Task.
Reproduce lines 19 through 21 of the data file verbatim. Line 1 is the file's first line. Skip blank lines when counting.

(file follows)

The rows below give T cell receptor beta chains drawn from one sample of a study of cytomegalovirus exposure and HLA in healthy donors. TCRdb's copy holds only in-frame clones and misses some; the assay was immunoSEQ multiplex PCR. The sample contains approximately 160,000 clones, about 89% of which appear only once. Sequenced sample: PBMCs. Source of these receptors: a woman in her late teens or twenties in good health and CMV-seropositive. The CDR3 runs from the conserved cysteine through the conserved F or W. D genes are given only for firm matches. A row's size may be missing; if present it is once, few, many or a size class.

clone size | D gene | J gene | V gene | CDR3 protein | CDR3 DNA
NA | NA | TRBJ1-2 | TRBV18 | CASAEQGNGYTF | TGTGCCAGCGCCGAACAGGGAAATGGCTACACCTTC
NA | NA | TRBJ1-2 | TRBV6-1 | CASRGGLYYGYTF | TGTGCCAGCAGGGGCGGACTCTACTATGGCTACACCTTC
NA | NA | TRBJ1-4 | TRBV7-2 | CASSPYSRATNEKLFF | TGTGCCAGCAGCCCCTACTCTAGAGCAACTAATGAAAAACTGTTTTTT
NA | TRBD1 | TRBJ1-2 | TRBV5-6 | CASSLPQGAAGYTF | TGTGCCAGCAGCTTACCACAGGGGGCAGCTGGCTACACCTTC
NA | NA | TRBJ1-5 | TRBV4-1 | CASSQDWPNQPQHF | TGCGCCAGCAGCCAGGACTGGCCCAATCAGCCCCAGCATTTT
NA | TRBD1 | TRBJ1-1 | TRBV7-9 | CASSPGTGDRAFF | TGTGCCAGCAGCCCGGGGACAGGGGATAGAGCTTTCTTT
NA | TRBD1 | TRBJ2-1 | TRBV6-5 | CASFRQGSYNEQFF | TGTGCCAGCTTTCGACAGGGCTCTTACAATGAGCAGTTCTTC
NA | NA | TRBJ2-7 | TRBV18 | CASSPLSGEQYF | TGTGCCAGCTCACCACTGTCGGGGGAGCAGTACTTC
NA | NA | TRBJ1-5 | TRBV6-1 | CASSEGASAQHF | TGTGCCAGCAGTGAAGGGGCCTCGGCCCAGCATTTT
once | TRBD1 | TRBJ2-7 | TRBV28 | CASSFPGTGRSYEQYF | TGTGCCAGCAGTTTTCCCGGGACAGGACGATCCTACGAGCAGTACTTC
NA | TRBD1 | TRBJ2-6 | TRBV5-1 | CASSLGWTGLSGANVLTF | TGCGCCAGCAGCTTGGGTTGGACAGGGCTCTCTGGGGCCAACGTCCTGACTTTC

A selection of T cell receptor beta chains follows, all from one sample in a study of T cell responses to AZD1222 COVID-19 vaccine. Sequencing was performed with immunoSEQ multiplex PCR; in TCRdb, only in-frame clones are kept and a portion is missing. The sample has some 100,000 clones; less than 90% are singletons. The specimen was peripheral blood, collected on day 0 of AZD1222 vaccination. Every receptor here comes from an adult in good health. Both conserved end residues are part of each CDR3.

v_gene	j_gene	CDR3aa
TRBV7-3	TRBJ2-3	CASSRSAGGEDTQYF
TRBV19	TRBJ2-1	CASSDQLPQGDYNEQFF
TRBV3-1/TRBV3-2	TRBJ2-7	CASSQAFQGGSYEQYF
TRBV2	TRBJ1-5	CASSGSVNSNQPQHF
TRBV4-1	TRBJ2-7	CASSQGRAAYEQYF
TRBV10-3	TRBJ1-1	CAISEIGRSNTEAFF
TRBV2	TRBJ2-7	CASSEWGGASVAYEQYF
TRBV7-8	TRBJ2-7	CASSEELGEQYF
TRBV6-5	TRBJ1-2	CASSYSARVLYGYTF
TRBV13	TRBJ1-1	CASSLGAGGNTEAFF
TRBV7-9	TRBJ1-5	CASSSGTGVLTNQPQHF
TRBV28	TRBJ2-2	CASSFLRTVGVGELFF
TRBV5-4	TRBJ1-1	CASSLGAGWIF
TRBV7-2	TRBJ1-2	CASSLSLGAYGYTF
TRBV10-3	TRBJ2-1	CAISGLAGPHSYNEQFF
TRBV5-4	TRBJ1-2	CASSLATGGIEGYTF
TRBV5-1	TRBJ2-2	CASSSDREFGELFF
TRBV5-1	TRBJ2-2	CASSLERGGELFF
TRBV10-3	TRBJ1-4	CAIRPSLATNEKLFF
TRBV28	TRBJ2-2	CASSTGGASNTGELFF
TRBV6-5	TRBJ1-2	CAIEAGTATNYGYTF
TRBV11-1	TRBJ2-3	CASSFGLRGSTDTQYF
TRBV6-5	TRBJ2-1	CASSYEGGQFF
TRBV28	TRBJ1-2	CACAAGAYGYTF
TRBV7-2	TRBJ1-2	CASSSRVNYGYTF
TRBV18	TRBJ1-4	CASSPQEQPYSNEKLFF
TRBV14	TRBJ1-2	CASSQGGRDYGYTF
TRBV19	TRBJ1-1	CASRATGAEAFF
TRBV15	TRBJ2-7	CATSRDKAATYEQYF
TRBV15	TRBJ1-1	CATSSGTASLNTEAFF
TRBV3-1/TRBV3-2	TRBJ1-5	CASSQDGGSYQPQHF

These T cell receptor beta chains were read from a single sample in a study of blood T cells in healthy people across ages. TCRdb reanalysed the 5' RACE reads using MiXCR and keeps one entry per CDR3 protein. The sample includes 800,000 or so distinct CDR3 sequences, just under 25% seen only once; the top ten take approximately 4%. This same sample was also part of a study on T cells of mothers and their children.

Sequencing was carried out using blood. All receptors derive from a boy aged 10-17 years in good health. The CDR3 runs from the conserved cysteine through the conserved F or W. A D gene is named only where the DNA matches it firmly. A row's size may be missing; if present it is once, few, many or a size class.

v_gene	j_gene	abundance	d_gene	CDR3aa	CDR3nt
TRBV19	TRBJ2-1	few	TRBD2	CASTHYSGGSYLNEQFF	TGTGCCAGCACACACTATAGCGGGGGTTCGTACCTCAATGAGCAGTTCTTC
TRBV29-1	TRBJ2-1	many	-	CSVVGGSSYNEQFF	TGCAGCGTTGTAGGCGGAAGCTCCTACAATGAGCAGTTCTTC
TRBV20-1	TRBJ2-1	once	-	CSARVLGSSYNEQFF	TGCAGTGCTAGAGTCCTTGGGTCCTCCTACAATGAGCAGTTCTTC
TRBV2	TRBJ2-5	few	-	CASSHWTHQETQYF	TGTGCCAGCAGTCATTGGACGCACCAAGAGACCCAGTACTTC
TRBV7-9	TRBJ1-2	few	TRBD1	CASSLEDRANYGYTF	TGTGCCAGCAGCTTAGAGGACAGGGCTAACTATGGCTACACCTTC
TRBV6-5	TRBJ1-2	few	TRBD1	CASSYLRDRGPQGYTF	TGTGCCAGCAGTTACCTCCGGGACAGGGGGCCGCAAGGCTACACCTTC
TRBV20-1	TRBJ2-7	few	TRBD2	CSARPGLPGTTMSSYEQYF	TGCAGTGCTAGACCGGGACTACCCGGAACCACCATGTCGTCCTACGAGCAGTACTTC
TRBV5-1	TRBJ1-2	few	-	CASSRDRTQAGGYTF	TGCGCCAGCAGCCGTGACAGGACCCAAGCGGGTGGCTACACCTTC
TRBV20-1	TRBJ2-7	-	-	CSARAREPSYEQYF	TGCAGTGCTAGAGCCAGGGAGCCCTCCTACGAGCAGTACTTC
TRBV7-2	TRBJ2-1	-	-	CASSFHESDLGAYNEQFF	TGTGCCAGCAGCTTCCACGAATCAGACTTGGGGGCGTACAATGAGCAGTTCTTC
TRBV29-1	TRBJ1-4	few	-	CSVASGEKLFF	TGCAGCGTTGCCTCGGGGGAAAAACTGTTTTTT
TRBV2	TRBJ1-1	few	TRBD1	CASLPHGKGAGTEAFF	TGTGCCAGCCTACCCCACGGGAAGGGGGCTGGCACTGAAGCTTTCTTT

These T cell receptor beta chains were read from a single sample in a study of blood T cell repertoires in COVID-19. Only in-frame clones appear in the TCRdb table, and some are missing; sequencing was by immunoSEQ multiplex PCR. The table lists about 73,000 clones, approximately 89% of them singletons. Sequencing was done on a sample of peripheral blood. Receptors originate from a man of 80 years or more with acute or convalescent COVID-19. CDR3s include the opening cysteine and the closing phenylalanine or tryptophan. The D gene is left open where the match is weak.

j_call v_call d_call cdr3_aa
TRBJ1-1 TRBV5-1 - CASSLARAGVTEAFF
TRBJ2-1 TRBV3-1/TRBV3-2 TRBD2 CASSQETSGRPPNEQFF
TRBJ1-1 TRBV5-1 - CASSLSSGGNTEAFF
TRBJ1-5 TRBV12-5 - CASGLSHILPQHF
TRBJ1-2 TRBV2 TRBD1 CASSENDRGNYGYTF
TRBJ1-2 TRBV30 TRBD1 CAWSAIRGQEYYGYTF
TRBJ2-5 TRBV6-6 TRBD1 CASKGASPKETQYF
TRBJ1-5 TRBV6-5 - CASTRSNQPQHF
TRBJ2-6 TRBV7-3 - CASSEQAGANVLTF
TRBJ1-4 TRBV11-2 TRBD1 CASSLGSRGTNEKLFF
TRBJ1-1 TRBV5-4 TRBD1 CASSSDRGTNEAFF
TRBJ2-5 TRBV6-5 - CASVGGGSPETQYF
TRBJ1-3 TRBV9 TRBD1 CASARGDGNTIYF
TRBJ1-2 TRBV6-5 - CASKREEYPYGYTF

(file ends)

TRBV2	TRBJ1-5	CASSGSVNSNQPQHF
TRBV4-1	TRBJ2-7	CASSQGRAAYEQYF
TRBV10-3	TRBJ1-1	CAISEIGRSNTEAFF